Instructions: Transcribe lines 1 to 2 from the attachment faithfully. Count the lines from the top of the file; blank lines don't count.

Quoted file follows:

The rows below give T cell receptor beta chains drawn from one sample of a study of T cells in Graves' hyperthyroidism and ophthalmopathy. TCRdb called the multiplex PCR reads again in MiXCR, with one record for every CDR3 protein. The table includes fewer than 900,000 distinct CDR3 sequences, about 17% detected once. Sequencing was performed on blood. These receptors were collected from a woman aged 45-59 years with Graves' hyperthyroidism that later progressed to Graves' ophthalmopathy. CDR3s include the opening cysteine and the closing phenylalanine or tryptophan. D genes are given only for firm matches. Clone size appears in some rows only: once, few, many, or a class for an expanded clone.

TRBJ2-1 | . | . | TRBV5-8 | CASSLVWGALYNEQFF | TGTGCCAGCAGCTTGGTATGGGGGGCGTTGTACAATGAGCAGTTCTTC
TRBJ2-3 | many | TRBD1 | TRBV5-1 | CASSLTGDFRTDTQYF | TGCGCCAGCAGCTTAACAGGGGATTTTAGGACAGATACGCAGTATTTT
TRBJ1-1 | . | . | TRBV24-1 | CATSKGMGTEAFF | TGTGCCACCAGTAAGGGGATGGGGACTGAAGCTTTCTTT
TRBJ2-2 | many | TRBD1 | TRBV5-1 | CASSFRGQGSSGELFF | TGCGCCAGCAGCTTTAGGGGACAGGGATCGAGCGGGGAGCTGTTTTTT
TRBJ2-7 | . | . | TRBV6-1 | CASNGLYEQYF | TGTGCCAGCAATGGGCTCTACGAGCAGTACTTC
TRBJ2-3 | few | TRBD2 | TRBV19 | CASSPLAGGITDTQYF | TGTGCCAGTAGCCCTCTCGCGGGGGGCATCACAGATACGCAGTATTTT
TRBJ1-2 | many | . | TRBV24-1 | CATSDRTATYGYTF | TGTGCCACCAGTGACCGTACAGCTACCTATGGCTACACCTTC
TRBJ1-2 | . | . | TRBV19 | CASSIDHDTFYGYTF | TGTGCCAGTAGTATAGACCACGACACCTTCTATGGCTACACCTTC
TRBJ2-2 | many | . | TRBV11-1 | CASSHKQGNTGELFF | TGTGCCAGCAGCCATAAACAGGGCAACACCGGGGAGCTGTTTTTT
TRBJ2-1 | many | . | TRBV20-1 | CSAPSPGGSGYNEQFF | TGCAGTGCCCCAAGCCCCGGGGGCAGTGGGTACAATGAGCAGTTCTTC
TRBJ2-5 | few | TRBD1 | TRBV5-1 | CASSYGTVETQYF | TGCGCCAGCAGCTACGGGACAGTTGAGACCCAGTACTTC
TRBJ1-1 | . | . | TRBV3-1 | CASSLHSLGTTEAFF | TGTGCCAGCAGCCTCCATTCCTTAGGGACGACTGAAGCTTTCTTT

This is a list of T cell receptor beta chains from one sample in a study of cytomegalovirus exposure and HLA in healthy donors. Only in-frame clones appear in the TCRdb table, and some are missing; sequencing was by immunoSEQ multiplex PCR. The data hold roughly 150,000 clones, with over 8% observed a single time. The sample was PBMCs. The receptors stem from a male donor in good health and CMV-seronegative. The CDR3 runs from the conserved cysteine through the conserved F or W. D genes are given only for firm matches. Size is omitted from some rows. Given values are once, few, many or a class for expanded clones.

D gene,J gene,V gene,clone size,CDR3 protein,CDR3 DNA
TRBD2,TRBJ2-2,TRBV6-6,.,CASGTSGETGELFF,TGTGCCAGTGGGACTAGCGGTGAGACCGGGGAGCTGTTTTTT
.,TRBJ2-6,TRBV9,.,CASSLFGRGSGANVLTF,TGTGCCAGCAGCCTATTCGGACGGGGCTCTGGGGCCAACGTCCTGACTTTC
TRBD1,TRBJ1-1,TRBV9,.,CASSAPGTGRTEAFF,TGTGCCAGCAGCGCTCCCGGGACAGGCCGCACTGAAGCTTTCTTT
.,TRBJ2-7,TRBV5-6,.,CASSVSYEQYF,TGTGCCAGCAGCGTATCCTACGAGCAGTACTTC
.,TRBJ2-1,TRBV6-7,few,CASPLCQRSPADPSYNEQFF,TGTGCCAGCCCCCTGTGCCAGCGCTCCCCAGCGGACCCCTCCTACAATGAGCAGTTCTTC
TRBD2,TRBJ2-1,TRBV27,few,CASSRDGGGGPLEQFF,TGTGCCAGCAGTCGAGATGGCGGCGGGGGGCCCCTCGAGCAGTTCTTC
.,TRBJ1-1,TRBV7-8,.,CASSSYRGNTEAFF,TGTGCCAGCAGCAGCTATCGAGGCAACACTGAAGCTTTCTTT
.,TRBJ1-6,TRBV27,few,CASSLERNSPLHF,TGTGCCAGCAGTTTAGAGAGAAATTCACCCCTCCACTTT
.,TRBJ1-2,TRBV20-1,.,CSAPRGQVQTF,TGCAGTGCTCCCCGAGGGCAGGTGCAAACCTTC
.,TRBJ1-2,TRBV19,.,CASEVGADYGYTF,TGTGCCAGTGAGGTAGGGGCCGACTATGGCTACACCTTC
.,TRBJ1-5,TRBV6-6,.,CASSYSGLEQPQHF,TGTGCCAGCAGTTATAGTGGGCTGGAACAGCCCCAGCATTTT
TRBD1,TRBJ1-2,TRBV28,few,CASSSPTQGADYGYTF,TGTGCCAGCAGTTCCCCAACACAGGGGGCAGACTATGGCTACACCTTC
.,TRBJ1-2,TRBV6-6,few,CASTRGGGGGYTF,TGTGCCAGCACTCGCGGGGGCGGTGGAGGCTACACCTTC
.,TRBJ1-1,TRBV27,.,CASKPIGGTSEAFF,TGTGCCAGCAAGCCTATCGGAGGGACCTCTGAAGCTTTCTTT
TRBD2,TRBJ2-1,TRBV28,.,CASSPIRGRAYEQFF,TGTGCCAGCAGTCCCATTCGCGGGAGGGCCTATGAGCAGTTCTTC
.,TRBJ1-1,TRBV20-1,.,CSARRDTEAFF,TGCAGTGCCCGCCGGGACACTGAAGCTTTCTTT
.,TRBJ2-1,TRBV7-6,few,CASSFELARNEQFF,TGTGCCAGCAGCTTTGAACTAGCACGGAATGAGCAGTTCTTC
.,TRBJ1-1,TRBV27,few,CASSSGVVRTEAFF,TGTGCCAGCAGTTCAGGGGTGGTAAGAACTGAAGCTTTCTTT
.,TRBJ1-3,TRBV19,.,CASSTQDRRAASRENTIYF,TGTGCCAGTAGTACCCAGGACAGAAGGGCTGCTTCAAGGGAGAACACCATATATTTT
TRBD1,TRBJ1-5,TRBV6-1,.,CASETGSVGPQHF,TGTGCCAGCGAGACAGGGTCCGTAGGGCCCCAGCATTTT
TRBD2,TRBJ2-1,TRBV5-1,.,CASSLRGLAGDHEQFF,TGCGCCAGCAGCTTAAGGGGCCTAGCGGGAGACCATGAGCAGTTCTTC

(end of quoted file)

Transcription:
The rows below give T cell receptor beta chains drawn from one sample of a study of T cells in Graves' hyperthyroidism and ophthalmopathy. TCRdb called the multiplex PCR reads again in MiXCR, with one record for every CDR3 protein. The table includes fewer than 900,000 distinct CDR3 sequences, about 17% detected once. Sequencing was performed on blood. These receptors were collected from a woman aged 45-59 years with Graves' hyperthyroidism that later progressed to Graves' ophthalmopathy. CDR3s include the opening cysteine and the closing phenylalanine or tryptophan. D genes are given only for firm matches. Clone size appears in some rows only: once, few, many, or a class for an expanded clone.

TRBJ2-1 | . | . | TRBV5-8 | CASSLVWGALYNEQFF | TGTGCCAGCAGCTTGGTATGGGGGGCGTTGTACAATGAGCAGTTCTTC